Prevalence of Abnormal Pap Smears: A Descriptive Study from a Cancer Center in a Low-Prevalence Community

Document Type: Research Articles

Authors

1 Department of Pathology King Hussein Cancer Center, (KHCC) Amman, Jordan.

2 Department of Surgery, King Hussein Cancer Center, (KHCC) Amman, Jordan.

3 Department of Obs/ Gyn, Jordan University of Science and Technology, Amman, Jordan.

4 Early Detection/Community Outreach, King Hussein Cancer Center, (KHCC) Amman, Jordan.

Abstract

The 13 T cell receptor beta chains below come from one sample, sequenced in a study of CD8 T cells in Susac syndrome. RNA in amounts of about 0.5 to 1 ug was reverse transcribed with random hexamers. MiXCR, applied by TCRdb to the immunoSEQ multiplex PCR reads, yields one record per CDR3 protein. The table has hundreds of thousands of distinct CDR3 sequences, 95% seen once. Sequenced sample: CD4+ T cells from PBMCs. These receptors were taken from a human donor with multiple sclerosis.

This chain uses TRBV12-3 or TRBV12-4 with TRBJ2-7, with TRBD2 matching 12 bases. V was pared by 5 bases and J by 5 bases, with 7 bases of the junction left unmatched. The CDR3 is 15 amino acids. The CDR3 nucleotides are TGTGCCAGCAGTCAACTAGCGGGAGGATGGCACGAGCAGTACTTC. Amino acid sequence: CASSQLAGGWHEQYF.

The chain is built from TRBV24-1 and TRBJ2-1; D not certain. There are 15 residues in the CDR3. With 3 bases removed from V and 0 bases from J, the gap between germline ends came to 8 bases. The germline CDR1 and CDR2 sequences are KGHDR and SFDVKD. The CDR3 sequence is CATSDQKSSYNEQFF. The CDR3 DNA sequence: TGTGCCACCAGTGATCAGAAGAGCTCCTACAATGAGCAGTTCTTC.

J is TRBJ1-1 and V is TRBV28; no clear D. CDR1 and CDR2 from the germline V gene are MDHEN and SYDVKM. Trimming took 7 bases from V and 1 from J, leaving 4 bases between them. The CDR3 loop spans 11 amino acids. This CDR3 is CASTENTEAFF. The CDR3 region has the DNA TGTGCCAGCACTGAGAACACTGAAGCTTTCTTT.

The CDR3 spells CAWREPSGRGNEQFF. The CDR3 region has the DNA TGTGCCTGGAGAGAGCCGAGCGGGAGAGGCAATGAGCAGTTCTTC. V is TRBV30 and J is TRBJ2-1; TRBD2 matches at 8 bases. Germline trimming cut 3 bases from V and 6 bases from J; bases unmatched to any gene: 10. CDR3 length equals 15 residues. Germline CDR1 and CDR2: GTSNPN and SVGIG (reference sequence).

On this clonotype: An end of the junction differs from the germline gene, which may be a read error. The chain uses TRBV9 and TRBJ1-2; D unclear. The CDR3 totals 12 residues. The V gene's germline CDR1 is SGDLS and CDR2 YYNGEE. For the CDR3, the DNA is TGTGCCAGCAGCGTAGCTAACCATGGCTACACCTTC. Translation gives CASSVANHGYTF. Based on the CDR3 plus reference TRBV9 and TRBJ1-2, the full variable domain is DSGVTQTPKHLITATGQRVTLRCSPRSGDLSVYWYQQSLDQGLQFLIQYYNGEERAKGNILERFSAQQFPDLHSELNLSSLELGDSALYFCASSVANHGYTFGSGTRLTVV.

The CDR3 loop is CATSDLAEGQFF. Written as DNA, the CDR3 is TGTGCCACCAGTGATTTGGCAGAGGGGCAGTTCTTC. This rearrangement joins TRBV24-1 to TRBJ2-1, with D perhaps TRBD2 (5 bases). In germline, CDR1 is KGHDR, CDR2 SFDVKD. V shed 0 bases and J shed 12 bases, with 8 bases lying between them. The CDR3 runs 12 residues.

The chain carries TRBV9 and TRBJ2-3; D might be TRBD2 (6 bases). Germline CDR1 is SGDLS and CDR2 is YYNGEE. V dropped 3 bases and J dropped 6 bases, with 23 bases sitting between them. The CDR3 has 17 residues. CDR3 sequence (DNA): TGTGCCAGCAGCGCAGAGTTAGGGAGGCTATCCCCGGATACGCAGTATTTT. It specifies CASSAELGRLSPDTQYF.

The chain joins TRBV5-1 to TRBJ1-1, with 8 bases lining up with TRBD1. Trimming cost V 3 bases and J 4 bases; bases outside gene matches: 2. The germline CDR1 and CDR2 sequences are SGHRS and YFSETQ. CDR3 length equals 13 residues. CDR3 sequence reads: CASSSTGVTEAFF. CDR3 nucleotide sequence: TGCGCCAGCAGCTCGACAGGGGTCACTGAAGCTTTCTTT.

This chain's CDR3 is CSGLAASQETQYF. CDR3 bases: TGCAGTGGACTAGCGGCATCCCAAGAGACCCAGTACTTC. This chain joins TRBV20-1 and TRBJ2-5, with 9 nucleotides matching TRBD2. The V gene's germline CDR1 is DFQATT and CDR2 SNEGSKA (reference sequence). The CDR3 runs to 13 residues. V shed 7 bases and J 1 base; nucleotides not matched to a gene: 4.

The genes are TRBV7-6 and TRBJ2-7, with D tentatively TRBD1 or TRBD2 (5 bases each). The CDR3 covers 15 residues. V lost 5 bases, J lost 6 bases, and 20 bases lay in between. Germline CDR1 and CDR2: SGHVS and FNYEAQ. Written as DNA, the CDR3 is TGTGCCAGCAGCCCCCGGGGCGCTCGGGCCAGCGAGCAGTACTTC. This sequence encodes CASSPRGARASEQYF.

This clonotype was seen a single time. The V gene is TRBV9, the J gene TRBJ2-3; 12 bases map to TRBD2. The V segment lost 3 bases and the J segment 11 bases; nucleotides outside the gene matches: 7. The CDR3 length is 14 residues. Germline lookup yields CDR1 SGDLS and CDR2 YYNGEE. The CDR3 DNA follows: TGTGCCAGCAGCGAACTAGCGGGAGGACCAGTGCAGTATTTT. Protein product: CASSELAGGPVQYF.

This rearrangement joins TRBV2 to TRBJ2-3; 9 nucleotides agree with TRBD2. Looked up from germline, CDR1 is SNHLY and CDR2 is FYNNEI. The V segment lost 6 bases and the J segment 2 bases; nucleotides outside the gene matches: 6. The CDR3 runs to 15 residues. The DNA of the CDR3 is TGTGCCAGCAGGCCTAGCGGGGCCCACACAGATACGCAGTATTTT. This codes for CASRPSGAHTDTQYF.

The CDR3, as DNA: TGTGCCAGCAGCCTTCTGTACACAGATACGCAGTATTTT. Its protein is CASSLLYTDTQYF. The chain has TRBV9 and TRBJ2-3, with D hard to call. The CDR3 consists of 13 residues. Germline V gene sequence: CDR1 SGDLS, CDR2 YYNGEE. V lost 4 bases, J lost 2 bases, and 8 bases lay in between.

Background and aims: Cervical cancer is the fourth most common cancer in women worldwide and the 13th in Jordan. The cervical smear (Pap smear) is a simple approach to detect pre-cancerous cervical lesions. The aim of this study was to evaluate the prevalence of abnormal cervical smears in women seen at the Early Detection/Community Outreach clinic of King Hussein Cancer Center (KHCC). Materials and Methods: In this retrospective study, reports of routine cervical Pap smears performed in the pathology department at KHCC from January 2007 to December 2016, were reviewed. During this period, a total of 5,529 routine smears were assessed for epithelial abnormalities and histopathological grading. Results: A total of 210 (3.8%) abnormal Pap smears were found, with atypical squamous cell of undetermined significance (ASC-US) reported in 110 (52.4%) cases, atypical glandular cells of undermined significance (AGUS) in 58 (27.6%), low grade squamous intra-epithelial lesion (LSIL) in 27 (12.9%) and high grade intra-epithelial lesion (HSIL) in 13 (6.2%). Only single cases of ASC-H and squamous cell carcinoma were reported. The available biopsies showed benign findings in 70.1% of cases, low grade squamous intraepithelial lesions in 11.5% and high grade squamous intraepithelial lesions in 18.4%. Conclusions: The low epithelial cell abnormality (EPCA) prevalence illustrated in this study argues against introduction of population-based HPV testing and vaccination. It calls for a more cost-effective measures in a country with limited resources, where a more widely available Pap-smear testing might suffice.

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